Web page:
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CLS Leading the Transition to Sustainable Ocean Tech

Apr 18, 2024

Last year we unveiled the wooden buoy, a CLS innovation, that aims to reshape In Situ Ocean Monitoring.

Part of an ongoing project to develop an eco-friendly way of gathering vital metocean data, the wooden buoy now has been undergoing further developments and is now equipped with a temperature sensor.

After its first successful deployment in near Brest, France, tests are currently underway in Vilanova near Barcelona, Spain with promising results.

The ocean covers around 70% of the Earth’s surface and is a vast and dynamic system. Home to countless species of fish and a major source of protein for more than one billion people, it is now under threat from climate change and over exploitation and the need for reliable, timely, and comprehensive ocean data has never been more critical.

Drifting buoys are just one of the ways that scientists can obtain the data they need to map and monitor ocean conditions, assess the impacts of climate change and warn about ocean-related natural disasters.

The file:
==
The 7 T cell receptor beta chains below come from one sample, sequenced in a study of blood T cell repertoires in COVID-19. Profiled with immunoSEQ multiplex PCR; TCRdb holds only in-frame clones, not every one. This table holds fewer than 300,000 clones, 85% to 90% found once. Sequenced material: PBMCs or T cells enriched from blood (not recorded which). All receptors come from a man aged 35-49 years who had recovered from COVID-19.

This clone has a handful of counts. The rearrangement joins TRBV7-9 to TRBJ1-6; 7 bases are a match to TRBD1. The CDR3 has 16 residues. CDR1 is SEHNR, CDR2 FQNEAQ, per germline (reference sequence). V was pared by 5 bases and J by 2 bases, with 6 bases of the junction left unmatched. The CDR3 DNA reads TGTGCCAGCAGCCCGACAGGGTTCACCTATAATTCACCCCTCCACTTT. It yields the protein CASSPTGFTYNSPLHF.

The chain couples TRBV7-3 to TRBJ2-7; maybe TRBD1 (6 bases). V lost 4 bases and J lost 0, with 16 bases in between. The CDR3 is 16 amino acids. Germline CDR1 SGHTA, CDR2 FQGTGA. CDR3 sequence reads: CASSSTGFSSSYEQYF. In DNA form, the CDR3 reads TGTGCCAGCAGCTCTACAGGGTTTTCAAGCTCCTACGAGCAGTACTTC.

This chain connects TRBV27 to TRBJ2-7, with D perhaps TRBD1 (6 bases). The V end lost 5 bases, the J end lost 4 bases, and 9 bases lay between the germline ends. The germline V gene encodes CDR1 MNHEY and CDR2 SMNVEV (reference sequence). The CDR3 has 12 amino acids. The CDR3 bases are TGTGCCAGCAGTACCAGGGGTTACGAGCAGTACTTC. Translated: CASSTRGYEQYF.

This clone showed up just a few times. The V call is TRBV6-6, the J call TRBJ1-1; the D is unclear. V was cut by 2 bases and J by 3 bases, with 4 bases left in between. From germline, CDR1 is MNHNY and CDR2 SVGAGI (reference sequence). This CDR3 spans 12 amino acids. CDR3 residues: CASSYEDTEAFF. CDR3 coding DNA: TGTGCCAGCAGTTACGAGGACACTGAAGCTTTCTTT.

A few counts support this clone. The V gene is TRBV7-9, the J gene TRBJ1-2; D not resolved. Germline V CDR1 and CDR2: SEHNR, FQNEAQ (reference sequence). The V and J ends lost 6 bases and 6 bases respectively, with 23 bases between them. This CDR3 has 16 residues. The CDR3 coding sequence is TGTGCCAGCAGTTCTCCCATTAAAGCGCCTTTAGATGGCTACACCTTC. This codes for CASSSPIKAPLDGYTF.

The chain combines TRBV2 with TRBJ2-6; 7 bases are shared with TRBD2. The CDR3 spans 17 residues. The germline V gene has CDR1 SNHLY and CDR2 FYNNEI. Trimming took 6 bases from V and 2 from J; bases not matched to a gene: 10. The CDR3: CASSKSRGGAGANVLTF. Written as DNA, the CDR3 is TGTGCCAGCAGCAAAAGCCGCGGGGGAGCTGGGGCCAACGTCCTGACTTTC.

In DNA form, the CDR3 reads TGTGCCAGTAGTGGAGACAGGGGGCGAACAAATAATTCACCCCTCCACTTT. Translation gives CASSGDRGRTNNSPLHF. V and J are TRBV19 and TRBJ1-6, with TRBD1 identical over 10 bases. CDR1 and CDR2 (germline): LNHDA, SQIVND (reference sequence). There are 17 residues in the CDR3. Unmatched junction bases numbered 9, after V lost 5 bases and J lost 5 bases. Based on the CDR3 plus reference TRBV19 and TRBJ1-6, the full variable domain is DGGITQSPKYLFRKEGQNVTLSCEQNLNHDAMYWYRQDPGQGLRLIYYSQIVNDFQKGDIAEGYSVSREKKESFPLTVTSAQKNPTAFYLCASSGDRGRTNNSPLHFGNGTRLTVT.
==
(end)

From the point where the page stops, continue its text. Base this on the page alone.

ocean vast and dynamic system

However, there is growing concern that this valuable tool may also be unsustainable and environmentally damaging given that they are often launched without any plans for recovery and therefore contribute to the growing chaos of ocean litter and plastic. CLS’ WOODBUOY, developed with Météo France, E-Surfmar and Die Bremer Drechlerei aims to address this issue by replacing almost all the plastic with wood.

CLS Woodbuoy

CLS Woodbuoy

Following the success of the first version at the end of 2023, the second version, now integrating a temperature sensor, has recently been deployed by a long-time user of CLS’ services, Universitat Politecnica de Catalunya (UPC) in Vilanova near Barcelona and is providing nominal results including hourly readings of Sea Surface Temperature (SST).

Convinced by the results, E-Surfmar and Météo France have signed a second contract and now a third version is currently in development aiming to integrate GPS, a temperature sensor and a barometer.

Development of this version is scheduled for September with an aim to deploy in December 2024. You can keep following our transition towards sustainable ocean tech as we’ll be providing you with updates as we get them.